Wild bees are essential to our environment, but development, pesticides, and other issues are creating hardship for the pollinators. In this week’s “Issues of the Environment,” David Fair talks to Rackham student Gordon Fitch, a doctoral candidate at the University of Michigan’s Department of Ecology and Evolutionary Biology, about the latest research and where it will lead.
Wild bees are indispensable pollinators, supporting both agricultural productivity and the diversity of flowering plants worldwide. But wild bees are experiencing widespread declines resulting from multiple interacting factors. A new University of Michigan-led study suggests that the effects of one of those factors—urbanization—may have been underestimated.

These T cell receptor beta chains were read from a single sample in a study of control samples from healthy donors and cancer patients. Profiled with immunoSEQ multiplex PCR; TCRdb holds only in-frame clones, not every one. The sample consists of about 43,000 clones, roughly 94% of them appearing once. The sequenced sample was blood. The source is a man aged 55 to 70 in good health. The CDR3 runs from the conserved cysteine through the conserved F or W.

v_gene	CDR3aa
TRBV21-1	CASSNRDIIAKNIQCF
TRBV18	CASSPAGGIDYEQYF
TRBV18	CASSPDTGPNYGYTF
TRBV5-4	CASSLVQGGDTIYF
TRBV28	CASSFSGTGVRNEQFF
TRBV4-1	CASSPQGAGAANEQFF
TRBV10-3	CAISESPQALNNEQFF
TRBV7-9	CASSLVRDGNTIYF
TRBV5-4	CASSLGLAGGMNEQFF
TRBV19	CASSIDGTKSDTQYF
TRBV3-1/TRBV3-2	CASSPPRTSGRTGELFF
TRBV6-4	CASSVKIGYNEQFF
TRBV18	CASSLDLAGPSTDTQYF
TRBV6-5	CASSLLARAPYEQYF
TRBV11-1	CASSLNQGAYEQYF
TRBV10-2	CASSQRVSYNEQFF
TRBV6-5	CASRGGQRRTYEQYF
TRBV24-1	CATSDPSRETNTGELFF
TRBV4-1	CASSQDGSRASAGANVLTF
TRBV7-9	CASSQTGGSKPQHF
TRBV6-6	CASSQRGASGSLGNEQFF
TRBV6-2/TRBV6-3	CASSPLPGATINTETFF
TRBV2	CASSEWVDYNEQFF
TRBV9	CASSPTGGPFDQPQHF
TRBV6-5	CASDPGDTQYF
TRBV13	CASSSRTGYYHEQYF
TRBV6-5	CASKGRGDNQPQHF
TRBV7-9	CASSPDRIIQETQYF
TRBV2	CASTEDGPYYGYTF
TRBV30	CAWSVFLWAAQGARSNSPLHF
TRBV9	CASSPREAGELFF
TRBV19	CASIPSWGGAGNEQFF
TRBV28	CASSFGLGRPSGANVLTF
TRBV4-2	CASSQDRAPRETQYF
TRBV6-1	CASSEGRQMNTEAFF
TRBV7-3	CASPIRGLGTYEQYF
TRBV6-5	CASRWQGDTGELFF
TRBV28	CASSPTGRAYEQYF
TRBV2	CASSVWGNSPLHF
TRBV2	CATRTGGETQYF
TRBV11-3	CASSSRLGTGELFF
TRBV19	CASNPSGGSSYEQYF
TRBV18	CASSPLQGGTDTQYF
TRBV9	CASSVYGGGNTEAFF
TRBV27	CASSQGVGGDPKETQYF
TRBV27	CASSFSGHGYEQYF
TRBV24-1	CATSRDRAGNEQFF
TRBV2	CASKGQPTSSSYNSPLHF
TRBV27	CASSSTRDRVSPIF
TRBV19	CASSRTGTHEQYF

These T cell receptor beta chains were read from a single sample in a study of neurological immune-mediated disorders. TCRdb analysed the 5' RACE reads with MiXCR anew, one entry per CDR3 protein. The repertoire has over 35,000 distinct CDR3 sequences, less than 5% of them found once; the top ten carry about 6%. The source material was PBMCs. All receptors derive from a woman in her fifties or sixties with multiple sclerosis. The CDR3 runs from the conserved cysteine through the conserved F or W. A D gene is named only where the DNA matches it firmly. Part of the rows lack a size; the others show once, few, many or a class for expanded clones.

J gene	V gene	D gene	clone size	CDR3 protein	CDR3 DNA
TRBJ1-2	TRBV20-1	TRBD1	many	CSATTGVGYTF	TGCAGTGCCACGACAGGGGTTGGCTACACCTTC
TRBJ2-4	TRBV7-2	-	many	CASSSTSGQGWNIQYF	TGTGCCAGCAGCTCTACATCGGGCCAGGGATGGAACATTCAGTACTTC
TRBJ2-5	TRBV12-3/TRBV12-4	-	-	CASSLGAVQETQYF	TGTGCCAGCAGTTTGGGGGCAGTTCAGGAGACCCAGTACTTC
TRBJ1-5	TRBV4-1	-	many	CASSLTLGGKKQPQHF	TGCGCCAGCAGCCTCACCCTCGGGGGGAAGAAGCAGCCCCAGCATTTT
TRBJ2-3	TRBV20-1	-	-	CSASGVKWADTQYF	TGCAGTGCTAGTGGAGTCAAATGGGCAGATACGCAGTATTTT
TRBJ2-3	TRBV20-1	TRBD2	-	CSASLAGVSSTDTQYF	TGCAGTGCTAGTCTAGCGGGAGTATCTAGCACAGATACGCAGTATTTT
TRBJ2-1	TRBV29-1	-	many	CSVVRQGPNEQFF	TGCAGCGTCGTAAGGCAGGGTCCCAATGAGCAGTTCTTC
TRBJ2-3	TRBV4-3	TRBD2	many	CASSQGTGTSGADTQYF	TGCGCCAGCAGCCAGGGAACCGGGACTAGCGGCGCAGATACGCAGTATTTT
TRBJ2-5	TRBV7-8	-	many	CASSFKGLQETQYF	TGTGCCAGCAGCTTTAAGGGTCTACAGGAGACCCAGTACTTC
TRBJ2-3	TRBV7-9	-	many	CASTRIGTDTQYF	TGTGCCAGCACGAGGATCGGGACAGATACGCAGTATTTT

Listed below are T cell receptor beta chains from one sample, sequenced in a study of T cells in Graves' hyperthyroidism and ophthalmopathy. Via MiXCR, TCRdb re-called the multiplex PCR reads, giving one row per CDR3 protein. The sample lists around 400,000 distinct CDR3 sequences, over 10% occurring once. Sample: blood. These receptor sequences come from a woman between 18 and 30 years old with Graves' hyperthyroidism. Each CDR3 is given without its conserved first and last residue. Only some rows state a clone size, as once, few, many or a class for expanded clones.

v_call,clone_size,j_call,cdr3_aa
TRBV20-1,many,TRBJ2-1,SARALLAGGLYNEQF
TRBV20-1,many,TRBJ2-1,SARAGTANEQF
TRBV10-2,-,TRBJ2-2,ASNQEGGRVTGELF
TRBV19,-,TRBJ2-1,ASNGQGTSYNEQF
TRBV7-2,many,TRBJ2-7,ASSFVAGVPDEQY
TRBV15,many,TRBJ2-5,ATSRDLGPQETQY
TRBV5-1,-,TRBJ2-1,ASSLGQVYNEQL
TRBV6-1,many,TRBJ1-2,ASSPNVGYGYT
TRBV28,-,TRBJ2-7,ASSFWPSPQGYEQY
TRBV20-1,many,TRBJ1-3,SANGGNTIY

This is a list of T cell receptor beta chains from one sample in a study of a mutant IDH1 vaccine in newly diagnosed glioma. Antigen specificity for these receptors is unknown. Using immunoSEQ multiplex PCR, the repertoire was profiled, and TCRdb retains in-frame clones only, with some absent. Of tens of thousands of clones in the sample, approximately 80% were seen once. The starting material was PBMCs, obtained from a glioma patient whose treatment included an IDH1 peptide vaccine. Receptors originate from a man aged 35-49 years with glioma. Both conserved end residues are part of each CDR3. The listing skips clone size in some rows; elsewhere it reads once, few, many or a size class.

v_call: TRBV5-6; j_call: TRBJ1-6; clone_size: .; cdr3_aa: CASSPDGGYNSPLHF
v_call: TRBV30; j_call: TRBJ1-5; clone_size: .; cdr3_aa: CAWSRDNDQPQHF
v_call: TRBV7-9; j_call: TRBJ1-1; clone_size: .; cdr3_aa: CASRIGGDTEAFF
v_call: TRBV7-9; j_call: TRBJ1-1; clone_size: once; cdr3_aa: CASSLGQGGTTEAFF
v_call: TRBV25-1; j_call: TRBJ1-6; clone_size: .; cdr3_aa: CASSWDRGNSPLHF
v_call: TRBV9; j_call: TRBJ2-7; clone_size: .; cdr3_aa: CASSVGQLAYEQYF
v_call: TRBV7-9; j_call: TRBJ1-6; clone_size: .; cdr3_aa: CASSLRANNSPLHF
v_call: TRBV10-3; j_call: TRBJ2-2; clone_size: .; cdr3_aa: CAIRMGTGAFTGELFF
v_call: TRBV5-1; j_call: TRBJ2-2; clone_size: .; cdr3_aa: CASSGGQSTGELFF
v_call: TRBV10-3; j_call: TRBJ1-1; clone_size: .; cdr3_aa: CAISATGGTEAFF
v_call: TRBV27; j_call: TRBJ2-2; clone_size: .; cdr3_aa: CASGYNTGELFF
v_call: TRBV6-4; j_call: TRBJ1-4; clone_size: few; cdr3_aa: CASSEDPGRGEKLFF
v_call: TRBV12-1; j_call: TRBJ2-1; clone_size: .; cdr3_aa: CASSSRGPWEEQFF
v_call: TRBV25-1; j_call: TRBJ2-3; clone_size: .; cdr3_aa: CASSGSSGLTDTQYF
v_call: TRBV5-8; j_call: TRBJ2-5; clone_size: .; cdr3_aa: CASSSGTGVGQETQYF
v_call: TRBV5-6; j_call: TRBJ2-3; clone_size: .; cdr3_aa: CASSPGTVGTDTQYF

The study, led by a group of current and former U-M students and conducted at sites across southeast Michigan, looks at one aspect of this topic they say has received scant attention from bee researchers: the sex ratio of wild bees and how it changes across a rural-to-urban land-use gradient.